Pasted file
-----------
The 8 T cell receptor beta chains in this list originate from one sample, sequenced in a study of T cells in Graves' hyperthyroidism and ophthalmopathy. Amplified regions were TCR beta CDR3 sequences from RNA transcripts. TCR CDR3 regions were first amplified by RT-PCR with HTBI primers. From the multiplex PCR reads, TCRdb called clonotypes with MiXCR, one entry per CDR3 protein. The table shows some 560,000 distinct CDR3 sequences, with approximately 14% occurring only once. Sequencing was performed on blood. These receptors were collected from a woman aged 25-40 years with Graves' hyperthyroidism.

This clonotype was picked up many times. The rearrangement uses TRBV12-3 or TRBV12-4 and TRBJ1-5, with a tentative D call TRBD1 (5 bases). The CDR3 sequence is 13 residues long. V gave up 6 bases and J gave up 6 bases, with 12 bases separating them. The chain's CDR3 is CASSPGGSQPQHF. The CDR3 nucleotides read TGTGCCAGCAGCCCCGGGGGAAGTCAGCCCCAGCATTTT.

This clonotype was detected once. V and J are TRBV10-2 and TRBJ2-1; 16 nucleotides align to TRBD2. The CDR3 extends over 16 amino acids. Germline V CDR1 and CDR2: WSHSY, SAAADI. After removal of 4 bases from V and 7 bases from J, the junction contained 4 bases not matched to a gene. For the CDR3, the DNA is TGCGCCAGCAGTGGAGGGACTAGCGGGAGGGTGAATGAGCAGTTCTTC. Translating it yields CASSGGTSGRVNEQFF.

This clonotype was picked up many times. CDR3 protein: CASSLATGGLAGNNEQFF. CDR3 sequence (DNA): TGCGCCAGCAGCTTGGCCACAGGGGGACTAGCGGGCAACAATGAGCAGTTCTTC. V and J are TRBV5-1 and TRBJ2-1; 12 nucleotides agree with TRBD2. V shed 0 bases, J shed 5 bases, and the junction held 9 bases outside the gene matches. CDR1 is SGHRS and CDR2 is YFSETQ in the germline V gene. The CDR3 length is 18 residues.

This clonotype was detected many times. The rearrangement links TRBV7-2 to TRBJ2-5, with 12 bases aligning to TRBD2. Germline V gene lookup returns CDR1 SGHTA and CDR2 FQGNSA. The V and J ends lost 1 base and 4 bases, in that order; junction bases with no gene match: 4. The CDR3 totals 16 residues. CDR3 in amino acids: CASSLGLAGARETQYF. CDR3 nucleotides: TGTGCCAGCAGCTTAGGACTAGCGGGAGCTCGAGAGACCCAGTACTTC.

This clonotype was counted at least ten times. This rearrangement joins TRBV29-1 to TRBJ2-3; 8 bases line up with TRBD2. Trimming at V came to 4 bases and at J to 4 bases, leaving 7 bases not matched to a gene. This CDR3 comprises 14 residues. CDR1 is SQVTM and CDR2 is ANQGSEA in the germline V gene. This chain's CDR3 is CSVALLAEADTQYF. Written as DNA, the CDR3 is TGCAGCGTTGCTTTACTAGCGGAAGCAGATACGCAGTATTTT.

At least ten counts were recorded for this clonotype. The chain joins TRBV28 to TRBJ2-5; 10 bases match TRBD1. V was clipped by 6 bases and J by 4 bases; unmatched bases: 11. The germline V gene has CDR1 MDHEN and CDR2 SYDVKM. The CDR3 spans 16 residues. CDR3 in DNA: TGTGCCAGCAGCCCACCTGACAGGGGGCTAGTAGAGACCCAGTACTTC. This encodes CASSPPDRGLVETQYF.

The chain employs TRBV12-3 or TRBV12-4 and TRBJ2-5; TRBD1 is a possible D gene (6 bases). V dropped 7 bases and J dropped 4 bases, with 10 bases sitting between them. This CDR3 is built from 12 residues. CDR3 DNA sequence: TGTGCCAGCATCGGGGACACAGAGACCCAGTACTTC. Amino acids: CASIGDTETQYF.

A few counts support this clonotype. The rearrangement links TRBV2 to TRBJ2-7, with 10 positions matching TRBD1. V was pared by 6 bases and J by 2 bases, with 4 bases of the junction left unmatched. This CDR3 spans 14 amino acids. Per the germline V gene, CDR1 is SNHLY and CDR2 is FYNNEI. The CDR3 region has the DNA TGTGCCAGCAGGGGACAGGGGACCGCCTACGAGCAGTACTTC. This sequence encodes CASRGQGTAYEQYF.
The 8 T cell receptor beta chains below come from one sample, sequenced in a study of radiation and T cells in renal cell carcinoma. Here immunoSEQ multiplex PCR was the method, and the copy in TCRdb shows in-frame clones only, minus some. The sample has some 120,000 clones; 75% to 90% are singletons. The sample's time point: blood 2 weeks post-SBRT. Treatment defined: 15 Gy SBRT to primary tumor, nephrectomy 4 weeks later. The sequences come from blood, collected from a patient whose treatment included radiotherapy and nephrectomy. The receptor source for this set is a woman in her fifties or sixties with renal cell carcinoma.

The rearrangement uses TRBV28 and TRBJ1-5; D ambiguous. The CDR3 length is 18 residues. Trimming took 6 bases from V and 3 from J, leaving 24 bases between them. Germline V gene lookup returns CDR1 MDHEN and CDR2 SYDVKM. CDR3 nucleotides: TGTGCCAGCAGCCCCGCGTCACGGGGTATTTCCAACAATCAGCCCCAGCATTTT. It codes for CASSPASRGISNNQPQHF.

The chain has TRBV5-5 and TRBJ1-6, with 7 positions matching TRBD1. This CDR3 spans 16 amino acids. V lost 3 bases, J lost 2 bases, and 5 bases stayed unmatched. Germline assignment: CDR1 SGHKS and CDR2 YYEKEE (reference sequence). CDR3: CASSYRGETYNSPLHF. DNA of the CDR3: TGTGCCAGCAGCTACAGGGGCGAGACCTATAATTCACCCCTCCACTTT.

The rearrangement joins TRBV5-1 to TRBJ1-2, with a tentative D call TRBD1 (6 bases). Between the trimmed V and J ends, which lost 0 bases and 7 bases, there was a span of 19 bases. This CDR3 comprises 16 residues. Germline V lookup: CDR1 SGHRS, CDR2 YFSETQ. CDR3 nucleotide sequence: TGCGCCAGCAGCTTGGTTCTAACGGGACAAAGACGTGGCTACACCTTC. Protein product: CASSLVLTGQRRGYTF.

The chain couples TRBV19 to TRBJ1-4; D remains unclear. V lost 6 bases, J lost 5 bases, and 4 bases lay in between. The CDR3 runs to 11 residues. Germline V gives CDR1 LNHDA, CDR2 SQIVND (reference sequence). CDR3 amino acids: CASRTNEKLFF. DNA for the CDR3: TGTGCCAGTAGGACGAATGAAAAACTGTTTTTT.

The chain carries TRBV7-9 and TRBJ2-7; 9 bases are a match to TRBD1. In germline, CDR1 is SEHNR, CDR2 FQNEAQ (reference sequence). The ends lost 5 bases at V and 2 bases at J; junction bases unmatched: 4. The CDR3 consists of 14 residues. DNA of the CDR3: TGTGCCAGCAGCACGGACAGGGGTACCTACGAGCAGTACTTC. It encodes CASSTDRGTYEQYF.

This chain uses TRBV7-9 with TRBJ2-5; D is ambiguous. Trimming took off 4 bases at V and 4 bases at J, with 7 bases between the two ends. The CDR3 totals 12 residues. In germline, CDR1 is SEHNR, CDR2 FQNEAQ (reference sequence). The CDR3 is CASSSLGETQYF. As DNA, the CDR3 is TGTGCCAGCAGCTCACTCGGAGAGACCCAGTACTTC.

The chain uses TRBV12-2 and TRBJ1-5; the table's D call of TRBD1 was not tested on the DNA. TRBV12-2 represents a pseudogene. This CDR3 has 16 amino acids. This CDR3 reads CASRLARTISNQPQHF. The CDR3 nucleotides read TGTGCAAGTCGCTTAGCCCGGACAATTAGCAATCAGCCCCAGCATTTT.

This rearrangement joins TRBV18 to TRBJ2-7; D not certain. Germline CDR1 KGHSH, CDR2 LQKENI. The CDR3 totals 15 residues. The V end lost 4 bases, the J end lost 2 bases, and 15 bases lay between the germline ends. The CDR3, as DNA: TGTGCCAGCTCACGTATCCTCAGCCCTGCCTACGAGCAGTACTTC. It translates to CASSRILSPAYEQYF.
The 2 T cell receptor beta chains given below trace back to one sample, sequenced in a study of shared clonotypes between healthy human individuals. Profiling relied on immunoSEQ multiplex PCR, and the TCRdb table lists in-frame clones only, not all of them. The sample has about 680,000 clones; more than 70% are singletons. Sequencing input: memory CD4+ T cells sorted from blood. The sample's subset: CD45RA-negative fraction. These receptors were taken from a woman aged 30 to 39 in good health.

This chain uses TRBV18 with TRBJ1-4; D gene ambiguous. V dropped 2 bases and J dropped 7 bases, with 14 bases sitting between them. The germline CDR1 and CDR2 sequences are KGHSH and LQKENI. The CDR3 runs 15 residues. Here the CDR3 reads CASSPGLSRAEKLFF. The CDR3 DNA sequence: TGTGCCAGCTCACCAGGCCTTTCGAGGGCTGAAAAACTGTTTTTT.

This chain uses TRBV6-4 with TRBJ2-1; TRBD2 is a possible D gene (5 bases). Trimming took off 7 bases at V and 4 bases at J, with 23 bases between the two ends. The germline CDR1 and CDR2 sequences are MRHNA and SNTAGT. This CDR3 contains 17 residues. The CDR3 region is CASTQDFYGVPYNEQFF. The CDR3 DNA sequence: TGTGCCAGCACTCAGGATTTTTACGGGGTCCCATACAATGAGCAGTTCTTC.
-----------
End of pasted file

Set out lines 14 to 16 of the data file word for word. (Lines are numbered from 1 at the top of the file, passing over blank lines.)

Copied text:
The chain couples TRBV19 to TRBJ1-4; D remains unclear. V lost 6 bases, J lost 5 bases, and 4 bases lay in between. The CDR3 runs to 11 residues. Germline V gives CDR1 LNHDA, CDR2 SQIVND (reference sequence). CDR3 amino acids: CASRTNEKLFF. DNA for the CDR3: TGTGCCAGTAGGACGAATGAAAAACTGTTTTTT.

The chain carries TRBV7-9 and TRBJ2-7; 9 bases are a match to TRBD1. In germline, CDR1 is SEHNR, CDR2 FQNEAQ (reference sequence). The ends lost 5 bases at V and 2 bases at J; junction bases unmatched: 4. The CDR3 consists of 14 residues. DNA of the CDR3: TGTGCCAGCAGCACGGACAGGGGTACCTACGAGCAGTACTTC. It encodes CASSTDRGTYEQYF.

This chain uses TRBV7-9 with TRBJ2-5; D is ambiguous. Trimming took off 4 bases at V and 4 bases at J, with 7 bases between the two ends. The CDR3 totals 12 residues. In germline, CDR1 is SEHNR, CDR2 FQNEAQ (reference sequence). The CDR3 is CASSSLGETQYF. As DNA, the CDR3 is TGTGCCAGCAGCTCACTCGGAGAGACCCAGTACTTC.